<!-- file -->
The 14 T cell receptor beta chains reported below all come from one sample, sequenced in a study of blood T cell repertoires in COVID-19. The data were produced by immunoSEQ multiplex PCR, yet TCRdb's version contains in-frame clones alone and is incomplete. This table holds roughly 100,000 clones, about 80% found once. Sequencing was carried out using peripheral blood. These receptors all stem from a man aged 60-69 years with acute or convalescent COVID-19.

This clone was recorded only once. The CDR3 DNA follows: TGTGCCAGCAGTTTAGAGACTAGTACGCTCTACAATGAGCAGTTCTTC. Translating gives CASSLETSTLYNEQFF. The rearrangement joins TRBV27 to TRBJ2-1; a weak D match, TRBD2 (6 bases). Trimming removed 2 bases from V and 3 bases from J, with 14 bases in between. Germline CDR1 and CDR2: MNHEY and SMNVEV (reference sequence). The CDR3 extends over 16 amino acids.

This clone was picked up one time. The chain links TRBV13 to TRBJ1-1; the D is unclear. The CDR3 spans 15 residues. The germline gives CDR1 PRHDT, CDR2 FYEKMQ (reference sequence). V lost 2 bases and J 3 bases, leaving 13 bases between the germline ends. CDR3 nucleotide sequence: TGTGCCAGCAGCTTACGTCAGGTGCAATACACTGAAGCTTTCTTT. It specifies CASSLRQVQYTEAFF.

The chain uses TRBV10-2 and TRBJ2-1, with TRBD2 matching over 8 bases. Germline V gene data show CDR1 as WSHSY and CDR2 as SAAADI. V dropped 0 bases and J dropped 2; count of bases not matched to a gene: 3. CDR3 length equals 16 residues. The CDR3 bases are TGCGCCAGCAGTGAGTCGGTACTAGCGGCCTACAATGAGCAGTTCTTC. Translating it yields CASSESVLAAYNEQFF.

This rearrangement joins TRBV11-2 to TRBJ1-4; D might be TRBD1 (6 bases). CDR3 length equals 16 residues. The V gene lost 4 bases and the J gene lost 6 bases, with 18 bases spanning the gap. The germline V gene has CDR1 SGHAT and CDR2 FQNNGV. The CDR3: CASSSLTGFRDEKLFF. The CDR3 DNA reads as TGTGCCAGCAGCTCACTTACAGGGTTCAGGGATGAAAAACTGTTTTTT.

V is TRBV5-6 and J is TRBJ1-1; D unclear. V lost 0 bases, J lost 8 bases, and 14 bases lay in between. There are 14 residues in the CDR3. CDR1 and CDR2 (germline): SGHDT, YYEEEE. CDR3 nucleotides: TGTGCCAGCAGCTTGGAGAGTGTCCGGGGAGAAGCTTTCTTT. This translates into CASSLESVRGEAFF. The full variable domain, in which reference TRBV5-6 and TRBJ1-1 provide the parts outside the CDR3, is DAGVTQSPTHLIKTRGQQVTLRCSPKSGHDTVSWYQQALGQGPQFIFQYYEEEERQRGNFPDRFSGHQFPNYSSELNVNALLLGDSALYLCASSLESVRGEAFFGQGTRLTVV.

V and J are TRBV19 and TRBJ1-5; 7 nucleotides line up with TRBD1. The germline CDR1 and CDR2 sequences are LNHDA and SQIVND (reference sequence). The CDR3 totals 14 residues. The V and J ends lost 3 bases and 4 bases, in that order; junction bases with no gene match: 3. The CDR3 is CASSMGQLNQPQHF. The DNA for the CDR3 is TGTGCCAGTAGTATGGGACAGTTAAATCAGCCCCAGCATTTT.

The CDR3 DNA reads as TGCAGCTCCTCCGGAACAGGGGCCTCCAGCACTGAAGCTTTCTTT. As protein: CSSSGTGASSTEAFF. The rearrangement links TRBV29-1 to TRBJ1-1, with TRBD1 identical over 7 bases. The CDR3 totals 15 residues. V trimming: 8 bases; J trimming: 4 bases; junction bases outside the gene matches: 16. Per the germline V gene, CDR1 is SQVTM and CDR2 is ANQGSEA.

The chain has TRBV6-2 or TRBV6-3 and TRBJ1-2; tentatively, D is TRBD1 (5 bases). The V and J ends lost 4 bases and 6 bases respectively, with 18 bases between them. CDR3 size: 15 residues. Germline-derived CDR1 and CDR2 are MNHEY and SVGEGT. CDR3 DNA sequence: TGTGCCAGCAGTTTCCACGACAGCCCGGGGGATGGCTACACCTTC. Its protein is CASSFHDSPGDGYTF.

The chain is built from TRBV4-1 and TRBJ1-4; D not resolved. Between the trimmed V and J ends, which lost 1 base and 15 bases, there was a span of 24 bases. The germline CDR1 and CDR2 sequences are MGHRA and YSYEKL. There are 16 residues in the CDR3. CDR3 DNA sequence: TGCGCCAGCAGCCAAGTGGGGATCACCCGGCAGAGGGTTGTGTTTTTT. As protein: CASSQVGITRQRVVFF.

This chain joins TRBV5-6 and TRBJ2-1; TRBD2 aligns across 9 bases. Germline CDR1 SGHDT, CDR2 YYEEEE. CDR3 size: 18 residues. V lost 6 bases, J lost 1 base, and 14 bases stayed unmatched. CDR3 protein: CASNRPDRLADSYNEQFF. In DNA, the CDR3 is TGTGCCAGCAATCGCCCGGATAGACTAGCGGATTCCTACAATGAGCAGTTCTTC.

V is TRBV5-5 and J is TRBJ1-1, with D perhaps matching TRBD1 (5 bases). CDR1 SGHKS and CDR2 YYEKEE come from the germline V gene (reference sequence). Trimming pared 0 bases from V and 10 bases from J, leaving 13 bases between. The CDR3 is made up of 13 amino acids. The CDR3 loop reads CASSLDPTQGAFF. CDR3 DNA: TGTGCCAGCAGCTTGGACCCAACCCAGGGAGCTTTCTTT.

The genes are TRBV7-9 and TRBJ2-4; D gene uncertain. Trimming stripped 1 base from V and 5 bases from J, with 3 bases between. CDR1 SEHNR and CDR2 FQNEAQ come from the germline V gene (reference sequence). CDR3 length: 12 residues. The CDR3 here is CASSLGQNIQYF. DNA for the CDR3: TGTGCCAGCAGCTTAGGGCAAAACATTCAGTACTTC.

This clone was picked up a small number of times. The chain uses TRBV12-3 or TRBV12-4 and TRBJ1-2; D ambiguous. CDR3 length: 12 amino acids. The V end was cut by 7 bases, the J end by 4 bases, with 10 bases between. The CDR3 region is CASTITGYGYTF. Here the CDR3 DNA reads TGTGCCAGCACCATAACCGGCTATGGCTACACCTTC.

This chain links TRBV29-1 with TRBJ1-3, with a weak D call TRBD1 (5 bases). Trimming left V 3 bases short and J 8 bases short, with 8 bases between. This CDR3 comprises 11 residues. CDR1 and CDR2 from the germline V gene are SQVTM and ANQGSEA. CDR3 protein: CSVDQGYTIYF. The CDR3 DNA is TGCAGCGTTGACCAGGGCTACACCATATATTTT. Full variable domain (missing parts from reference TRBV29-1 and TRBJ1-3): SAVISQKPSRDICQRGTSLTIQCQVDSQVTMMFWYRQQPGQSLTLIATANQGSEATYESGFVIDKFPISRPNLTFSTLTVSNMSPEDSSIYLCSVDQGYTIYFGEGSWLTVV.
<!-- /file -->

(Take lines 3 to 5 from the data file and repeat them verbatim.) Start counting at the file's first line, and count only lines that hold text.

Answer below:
This clone was picked up one time. The chain links TRBV13 to TRBJ1-1; the D is unclear. The CDR3 spans 15 residues. The germline gives CDR1 PRHDT, CDR2 FYEKMQ (reference sequence). V lost 2 bases and J 3 bases, leaving 13 bases between the germline ends. CDR3 nucleotide sequence: TGTGCCAGCAGCTTACGTCAGGTGCAATACACTGAAGCTTTCTTT. It specifies CASSLRQVQYTEAFF.

The chain uses TRBV10-2 and TRBJ2-1, with TRBD2 matching over 8 bases. Germline V gene data show CDR1 as WSHSY and CDR2 as SAAADI. V dropped 0 bases and J dropped 2; count of bases not matched to a gene: 3. CDR3 length equals 16 residues. The CDR3 bases are TGCGCCAGCAGTGAGTCGGTACTAGCGGCCTACAATGAGCAGTTCTTC. Translating it yields CASSESVLAAYNEQFF.

This rearrangement joins TRBV11-2 to TRBJ1-4; D might be TRBD1 (6 bases). CDR3 length equals 16 residues. The V gene lost 4 bases and the J gene lost 6 bases, with 18 bases spanning the gap. The germline V gene has CDR1 SGHAT and CDR2 FQNNGV. The CDR3: CASSSLTGFRDEKLFF. The CDR3 DNA reads as TGTGCCAGCAGCTCACTTACAGGGTTCAGGGATGAAAAACTGTTTTTT.